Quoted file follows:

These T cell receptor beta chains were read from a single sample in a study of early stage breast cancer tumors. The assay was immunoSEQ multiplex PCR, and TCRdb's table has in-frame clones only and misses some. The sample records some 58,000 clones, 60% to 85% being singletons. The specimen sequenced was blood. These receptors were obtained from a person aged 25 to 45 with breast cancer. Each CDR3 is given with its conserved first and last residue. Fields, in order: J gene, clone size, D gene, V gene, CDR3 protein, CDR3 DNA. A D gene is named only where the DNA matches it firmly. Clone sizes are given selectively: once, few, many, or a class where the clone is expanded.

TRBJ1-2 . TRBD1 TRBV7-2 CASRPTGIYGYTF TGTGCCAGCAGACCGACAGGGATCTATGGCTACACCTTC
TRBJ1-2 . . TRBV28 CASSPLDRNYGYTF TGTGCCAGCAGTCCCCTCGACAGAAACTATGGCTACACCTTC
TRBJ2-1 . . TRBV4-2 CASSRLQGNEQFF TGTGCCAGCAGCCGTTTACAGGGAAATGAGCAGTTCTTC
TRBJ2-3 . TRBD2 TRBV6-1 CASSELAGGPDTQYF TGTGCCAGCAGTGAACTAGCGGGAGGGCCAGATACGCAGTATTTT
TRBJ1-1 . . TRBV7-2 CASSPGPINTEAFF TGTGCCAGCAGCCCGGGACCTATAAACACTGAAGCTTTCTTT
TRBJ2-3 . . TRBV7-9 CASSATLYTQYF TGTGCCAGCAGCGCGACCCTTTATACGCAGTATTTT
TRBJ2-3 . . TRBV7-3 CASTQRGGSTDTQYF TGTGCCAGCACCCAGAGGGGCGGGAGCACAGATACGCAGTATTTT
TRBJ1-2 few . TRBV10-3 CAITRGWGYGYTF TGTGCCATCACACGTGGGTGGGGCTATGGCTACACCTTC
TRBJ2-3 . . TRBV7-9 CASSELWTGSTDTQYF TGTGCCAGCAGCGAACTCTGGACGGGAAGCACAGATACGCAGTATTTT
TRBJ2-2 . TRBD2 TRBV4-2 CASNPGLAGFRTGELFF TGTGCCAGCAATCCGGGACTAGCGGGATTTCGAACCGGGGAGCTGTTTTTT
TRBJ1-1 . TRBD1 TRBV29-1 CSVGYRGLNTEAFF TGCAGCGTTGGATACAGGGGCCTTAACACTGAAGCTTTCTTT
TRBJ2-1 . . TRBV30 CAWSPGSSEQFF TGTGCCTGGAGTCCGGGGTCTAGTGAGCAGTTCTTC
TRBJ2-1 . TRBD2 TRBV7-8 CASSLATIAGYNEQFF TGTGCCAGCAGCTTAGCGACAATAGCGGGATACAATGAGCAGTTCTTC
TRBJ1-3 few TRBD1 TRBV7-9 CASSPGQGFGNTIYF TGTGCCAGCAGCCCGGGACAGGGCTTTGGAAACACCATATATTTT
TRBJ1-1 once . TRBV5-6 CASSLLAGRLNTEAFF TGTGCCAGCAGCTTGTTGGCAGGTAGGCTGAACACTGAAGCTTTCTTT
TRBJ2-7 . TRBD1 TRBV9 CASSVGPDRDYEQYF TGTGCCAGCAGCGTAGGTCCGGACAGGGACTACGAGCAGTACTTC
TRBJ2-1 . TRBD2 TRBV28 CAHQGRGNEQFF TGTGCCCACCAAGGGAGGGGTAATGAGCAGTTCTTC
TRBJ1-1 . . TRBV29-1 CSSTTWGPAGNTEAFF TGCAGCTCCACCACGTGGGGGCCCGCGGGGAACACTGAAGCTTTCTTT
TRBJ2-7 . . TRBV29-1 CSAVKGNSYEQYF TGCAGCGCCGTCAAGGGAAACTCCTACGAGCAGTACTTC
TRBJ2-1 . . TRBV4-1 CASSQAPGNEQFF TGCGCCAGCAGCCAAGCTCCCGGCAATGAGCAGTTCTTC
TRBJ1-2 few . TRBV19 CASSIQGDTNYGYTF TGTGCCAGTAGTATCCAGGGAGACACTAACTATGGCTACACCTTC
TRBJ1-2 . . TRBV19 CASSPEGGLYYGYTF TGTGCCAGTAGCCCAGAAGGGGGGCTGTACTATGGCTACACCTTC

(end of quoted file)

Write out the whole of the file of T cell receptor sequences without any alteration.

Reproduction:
These T cell receptor beta chains were read from a single sample in a study of early stage breast cancer tumors. The assay was immunoSEQ multiplex PCR, and TCRdb's table has in-frame clones only and misses some. The sample records some 58,000 clones, 60% to 85% being singletons. The specimen sequenced was blood. These receptors were obtained from a person aged 25 to 45 with breast cancer. Each CDR3 is given with its conserved first and last residue. Fields, in order: J gene, clone size, D gene, V gene, CDR3 protein, CDR3 DNA. A D gene is named only where the DNA matches it firmly. Clone sizes are given selectively: once, few, many, or a class where the clone is expanded.

TRBJ1-2 . TRBD1 TRBV7-2 CASRPTGIYGYTF TGTGCCAGCAGACCGACAGGGATCTATGGCTACACCTTC
TRBJ1-2 . . TRBV28 CASSPLDRNYGYTF TGTGCCAGCAGTCCCCTCGACAGAAACTATGGCTACACCTTC
TRBJ2-1 . . TRBV4-2 CASSRLQGNEQFF TGTGCCAGCAGCCGTTTACAGGGAAATGAGCAGTTCTTC
TRBJ2-3 . TRBD2 TRBV6-1 CASSELAGGPDTQYF TGTGCCAGCAGTGAACTAGCGGGAGGGCCAGATACGCAGTATTTT
TRBJ1-1 . . TRBV7-2 CASSPGPINTEAFF TGTGCCAGCAGCCCGGGACCTATAAACACTGAAGCTTTCTTT
TRBJ2-3 . . TRBV7-9 CASSATLYTQYF TGTGCCAGCAGCGCGACCCTTTATACGCAGTATTTT
TRBJ2-3 . . TRBV7-3 CASTQRGGSTDTQYF TGTGCCAGCACCCAGAGGGGCGGGAGCACAGATACGCAGTATTTT
TRBJ1-2 few . TRBV10-3 CAITRGWGYGYTF TGTGCCATCACACGTGGGTGGGGCTATGGCTACACCTTC
TRBJ2-3 . . TRBV7-9 CASSELWTGSTDTQYF TGTGCCAGCAGCGAACTCTGGACGGGAAGCACAGATACGCAGTATTTT
TRBJ2-2 . TRBD2 TRBV4-2 CASNPGLAGFRTGELFF TGTGCCAGCAATCCGGGACTAGCGGGATTTCGAACCGGGGAGCTGTTTTTT
TRBJ1-1 . TRBD1 TRBV29-1 CSVGYRGLNTEAFF TGCAGCGTTGGATACAGGGGCCTTAACACTGAAGCTTTCTTT
TRBJ2-1 . . TRBV30 CAWSPGSSEQFF TGTGCCTGGAGTCCGGGGTCTAGTGAGCAGTTCTTC
TRBJ2-1 . TRBD2 TRBV7-8 CASSLATIAGYNEQFF TGTGCCAGCAGCTTAGCGACAATAGCGGGATACAATGAGCAGTTCTTC
TRBJ1-3 few TRBD1 TRBV7-9 CASSPGQGFGNTIYF TGTGCCAGCAGCCCGGGACAGGGCTTTGGAAACACCATATATTTT
TRBJ1-1 once . TRBV5-6 CASSLLAGRLNTEAFF TGTGCCAGCAGCTTGTTGGCAGGTAGGCTGAACACTGAAGCTTTCTTT
TRBJ2-7 . TRBD1 TRBV9 CASSVGPDRDYEQYF TGTGCCAGCAGCGTAGGTCCGGACAGGGACTACGAGCAGTACTTC
TRBJ2-1 . TRBD2 TRBV28 CAHQGRGNEQFF TGTGCCCACCAAGGGAGGGGTAATGAGCAGTTCTTC
TRBJ1-1 . . TRBV29-1 CSSTTWGPAGNTEAFF TGCAGCTCCACCACGTGGGGGCCCGCGGGGAACACTGAAGCTTTCTTT
TRBJ2-7 . . TRBV29-1 CSAVKGNSYEQYF TGCAGCGCCGTCAAGGGAAACTCCTACGAGCAGTACTTC
TRBJ2-1 . . TRBV4-1 CASSQAPGNEQFF TGCGCCAGCAGCCAAGCTCCCGGCAATGAGCAGTTCTTC
TRBJ1-2 few . TRBV19 CASSIQGDTNYGYTF TGTGCCAGTAGTATCCAGGGAGACACTAACTATGGCTACACCTTC
TRBJ1-2 . . TRBV19 CASSPEGGLYYGYTF TGTGCCAGTAGCCCAGAAGGGGGGCTGTACTATGGCTACACCTTC